That's a great, great question. Most definitely, yes. In fact, as part of the internal conversation that we had as a group, there were disagreements as to whether or not we should participate on The Sing-Off.
There were some members who felt that The Sing-Off
was a "secular show," so being a Christian, evangelical group, we would not be able to get our message out there, and that the platform would not be appropriate for our message. And there were others in the group who felt that that was not the case, in fact there were other groups from previous seasons that were Christian groups as well, and that went on the show and they were able to portray their message. So there was some disagreement internally. In our conversation with specifically the vocal coaches, who had worked with us with song selection, we did tell them our concerns, and they were very, very accommodating, in terms of giving us songs that were religious in nature, that portray a positive message.Coming out of the show, were those members who were worried about it, did they feel like it was overall a good, positive experience for you?
Oh my gosh, yes. In fact, even when we were in L.A., doing the show, some of the group members who were not totally sold to the entire idea, and came along kicking and screaming, I think those were the ones who had the most amount of fun. We kept joking with those guys that they would have passed up a great opportunity, and now they were enjoying it. I read that Messiah's Men are planning to hold a concert in Africa. Can you tell me more about that?
Yes, that's true. One of the goals of the group is to have a concert in Liberia. In fact, we had planned the concert for last December, but we had to put the plans on hold because there are some immigration issues that still need to be resolved to allow all the group members to travel out of the country and return. But it is our goal to be able to go and hold a benefit fundraiser concert in Liberia, where we are all from. Throughout the years, one of the things that was done with fundraisers and concerts here in the United States is to raise funds and obtain donations for orphanages in Liberia. The civil war has left a lot of children there with their parents dead or missing. So there are a lot of orphanages there, and we believe that those of us that were fortunate enough to make it here to the United States, we have a responsibility to give back to our community back home.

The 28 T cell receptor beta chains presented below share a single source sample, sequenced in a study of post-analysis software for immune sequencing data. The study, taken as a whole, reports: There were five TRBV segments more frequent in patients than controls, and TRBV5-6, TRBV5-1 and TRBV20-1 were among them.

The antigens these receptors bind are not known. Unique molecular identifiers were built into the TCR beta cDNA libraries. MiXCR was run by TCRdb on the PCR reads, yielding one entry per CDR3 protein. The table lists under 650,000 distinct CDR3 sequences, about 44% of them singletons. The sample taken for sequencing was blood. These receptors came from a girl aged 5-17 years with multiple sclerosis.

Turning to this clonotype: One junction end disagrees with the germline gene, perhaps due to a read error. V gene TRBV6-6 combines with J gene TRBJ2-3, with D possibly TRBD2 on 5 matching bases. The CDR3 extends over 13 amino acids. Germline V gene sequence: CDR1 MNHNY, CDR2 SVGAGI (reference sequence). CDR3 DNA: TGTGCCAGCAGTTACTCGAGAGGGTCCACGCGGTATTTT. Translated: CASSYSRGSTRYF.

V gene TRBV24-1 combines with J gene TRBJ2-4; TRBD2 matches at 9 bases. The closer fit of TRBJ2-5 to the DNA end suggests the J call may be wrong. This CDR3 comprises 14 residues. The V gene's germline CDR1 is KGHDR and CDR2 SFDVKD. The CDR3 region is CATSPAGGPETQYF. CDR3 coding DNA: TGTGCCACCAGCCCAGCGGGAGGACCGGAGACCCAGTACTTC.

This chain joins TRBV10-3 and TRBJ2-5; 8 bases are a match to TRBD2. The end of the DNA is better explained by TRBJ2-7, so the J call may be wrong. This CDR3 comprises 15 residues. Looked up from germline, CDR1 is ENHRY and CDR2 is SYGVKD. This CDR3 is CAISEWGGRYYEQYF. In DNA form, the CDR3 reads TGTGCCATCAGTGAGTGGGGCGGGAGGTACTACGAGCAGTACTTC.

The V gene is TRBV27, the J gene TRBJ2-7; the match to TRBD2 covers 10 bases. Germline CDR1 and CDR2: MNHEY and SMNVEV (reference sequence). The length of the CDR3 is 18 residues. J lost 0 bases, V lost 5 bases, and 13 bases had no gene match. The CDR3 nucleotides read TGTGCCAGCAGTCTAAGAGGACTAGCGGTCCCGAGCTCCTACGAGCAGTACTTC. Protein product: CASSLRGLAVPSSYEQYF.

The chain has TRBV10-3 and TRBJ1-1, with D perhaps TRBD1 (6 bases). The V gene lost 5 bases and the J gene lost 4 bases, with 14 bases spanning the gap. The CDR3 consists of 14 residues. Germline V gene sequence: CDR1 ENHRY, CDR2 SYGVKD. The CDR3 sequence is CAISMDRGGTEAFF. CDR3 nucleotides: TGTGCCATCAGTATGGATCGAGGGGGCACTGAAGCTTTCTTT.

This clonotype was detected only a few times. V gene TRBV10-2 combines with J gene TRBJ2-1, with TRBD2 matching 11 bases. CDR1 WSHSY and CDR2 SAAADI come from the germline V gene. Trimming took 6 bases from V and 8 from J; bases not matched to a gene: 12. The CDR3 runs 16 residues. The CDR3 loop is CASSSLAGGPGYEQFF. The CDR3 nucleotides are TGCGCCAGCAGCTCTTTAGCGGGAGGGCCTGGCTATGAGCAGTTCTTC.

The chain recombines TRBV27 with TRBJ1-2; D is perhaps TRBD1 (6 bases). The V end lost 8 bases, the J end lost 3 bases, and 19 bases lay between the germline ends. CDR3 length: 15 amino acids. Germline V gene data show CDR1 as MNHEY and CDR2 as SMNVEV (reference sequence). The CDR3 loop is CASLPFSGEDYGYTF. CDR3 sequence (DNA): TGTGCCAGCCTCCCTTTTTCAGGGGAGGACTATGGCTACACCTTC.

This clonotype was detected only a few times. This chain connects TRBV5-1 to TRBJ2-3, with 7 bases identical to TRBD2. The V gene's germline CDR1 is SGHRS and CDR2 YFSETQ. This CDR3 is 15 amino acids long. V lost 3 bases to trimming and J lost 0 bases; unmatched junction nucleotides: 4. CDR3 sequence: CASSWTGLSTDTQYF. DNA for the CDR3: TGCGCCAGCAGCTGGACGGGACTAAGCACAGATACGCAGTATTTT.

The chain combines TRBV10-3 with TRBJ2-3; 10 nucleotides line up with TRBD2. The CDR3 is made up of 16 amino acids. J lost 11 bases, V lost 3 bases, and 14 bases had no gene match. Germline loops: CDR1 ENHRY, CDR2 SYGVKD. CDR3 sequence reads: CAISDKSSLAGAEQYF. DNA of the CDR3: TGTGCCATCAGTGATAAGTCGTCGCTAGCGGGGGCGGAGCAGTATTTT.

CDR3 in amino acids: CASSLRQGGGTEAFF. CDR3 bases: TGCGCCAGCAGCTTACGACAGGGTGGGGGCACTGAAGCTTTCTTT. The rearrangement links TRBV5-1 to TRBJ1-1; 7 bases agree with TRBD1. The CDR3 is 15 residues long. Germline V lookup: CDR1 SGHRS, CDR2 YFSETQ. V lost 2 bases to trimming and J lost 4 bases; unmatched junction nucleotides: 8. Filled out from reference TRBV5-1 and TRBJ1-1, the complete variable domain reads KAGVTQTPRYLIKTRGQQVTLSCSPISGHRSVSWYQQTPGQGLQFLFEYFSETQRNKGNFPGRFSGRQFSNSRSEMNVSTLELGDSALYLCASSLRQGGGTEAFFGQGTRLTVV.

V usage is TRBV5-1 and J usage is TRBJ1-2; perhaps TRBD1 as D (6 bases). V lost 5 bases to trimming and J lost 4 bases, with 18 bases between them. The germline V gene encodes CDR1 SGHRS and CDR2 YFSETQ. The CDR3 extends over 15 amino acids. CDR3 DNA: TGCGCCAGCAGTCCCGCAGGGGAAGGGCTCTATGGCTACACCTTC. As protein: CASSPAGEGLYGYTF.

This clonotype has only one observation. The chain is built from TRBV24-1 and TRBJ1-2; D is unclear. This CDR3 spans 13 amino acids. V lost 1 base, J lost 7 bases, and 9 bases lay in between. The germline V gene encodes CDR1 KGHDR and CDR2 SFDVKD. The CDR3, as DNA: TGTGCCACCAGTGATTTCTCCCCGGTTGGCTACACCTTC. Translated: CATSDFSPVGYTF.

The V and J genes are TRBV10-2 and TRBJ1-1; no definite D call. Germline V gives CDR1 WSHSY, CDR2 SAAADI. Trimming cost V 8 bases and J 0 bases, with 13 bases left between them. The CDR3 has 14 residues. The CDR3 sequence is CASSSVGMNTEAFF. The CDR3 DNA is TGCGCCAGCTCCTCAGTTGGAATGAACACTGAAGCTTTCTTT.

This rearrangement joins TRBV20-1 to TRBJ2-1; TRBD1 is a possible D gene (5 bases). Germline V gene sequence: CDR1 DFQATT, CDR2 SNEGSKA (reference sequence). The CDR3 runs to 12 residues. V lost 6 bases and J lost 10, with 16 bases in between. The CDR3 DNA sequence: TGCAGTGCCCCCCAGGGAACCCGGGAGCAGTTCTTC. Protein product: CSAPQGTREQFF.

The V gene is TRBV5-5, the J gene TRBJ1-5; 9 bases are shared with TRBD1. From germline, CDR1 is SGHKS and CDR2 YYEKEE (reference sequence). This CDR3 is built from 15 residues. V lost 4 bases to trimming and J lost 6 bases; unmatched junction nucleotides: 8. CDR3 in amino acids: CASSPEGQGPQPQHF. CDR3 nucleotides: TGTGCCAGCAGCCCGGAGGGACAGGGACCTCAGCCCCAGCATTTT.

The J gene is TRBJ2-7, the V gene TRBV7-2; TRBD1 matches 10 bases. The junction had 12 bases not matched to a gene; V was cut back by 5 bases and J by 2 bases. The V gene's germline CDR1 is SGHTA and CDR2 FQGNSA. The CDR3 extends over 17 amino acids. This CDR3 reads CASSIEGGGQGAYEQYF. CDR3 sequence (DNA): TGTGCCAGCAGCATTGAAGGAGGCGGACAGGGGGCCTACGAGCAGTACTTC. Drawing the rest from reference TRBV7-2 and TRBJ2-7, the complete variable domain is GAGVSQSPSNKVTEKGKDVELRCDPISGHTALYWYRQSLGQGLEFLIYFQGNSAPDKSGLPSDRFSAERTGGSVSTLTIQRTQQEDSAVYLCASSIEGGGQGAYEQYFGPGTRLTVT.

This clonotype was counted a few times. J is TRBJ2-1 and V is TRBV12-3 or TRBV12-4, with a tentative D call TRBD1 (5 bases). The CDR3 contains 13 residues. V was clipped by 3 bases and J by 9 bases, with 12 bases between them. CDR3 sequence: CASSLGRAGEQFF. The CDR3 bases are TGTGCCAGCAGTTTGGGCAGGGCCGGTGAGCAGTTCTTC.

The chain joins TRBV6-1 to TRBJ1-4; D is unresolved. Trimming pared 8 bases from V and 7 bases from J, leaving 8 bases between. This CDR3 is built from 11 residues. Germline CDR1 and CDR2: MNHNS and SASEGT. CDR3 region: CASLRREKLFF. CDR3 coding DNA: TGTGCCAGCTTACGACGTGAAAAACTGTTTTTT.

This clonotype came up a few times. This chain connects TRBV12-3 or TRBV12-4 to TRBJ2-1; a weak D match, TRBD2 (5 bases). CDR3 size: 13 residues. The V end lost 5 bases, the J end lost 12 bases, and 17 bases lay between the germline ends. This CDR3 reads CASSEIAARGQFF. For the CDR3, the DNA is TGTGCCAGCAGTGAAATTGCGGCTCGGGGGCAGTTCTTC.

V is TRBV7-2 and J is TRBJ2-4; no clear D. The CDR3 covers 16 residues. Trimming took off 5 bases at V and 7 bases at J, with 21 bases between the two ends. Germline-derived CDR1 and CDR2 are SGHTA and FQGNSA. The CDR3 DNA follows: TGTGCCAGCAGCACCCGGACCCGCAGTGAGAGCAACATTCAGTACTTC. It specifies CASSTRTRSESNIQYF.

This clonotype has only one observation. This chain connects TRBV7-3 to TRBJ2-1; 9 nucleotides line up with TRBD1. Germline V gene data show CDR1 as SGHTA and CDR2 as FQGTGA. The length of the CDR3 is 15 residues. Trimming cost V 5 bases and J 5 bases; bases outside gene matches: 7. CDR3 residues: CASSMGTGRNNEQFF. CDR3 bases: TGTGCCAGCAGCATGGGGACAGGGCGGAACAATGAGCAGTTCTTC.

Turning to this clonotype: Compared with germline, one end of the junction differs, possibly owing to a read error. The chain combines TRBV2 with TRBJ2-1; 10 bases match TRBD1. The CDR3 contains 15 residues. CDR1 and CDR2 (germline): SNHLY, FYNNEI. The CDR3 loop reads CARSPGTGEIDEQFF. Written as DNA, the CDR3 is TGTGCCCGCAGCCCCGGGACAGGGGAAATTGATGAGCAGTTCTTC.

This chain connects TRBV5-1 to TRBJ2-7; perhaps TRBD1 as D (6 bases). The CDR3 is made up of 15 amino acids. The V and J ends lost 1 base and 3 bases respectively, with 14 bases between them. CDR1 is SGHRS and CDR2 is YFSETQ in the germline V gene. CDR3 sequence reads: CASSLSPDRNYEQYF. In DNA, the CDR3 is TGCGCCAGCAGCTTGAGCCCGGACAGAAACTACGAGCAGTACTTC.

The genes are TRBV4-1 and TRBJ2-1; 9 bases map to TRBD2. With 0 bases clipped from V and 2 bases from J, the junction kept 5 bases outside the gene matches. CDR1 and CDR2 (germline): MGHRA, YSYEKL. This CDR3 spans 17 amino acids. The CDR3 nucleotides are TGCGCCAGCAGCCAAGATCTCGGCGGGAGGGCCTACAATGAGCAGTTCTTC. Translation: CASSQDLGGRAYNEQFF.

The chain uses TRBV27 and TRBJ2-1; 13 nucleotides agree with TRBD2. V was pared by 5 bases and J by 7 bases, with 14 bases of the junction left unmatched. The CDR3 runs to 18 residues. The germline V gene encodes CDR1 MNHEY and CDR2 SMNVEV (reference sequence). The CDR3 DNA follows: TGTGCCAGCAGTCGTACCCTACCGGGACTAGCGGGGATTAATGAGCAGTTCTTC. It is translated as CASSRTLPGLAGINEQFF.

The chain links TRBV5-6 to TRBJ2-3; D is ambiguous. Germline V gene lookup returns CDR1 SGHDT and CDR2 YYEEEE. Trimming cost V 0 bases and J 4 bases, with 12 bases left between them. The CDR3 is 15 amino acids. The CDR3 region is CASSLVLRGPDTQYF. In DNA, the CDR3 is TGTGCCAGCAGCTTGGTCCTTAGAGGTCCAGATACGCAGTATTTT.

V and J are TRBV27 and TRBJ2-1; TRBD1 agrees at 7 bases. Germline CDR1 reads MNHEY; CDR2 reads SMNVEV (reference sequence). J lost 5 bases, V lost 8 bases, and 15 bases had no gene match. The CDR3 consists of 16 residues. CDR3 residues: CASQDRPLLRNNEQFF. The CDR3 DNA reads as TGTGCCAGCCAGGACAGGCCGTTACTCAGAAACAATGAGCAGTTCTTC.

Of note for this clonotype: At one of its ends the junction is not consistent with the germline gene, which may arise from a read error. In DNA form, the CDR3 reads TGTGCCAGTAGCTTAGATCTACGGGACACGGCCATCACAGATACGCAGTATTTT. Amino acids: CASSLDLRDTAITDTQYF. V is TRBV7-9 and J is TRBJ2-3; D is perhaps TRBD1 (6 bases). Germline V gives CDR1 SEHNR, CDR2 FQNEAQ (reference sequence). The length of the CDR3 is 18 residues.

And so we've been doing some fundraisers and working with some orphanages there, donating educational supplies. And so our goal is to go back home as a Christian Liberian gospel group, have a benefit concert there to be able to raise funds for the causes there. It's still our goal. As part of the planning that we did last year, Ghana is one of the most stable countries in West Africa politically and economically, and it's the country where many of the group members lived as refugees when they sang a cappella music. So the plan is to go to Ghana, have a concert in Ghana and then fly to Liberia and have a concert there. We still have those plans, so once we can figure out all the logistics, we'll head out there.If someone watching the show or reading this interview wanted to donate, is there a specific organization you're working with that they should look into?
There is an organization called Sister Girl,
and we'll be performing for them in a few days, and they work with orphanages in Liberia. There is another Liberian gospel artist who lives in Liberia and she runs an orphanage as well, and her name is Kanvee Adams,
and she also receives donations as well. Our website is there also, if you want to follow the group, make donations and buy music: MessiahsMen.com
.What are you taking away from your experience on The Sing-Off as a group?
That it's really nice to live as a celebrity. [Laughs] I'm kidding. You know, we're taking several things away. It was certainly great to be on The Sing-Off
and work with the musical team, the vocal coaches. They really taught us about vocal harmony and learning your song to almost perfection. It was great working with the choreographing team about the physical presentation of your song. That is something that as a Christian group, we just didn't have. So it was great working with them. It was also great meeting the other groups. I believe there are some friendships and collaborations that could result from our interactions with the other groups on the show. And the opportunity to be able to reach millions of people with our music and our story is an opportunity that we are eternally grateful for, and so we will continue to work as a group to keep ourselves out there. Hopefully get a better recording contract to records some albums. But more importantly, continue to tell our story and keep our Afrocentric a cappella style of music relevant with a cappella music here in the U.S. (Image courtesy of NBC)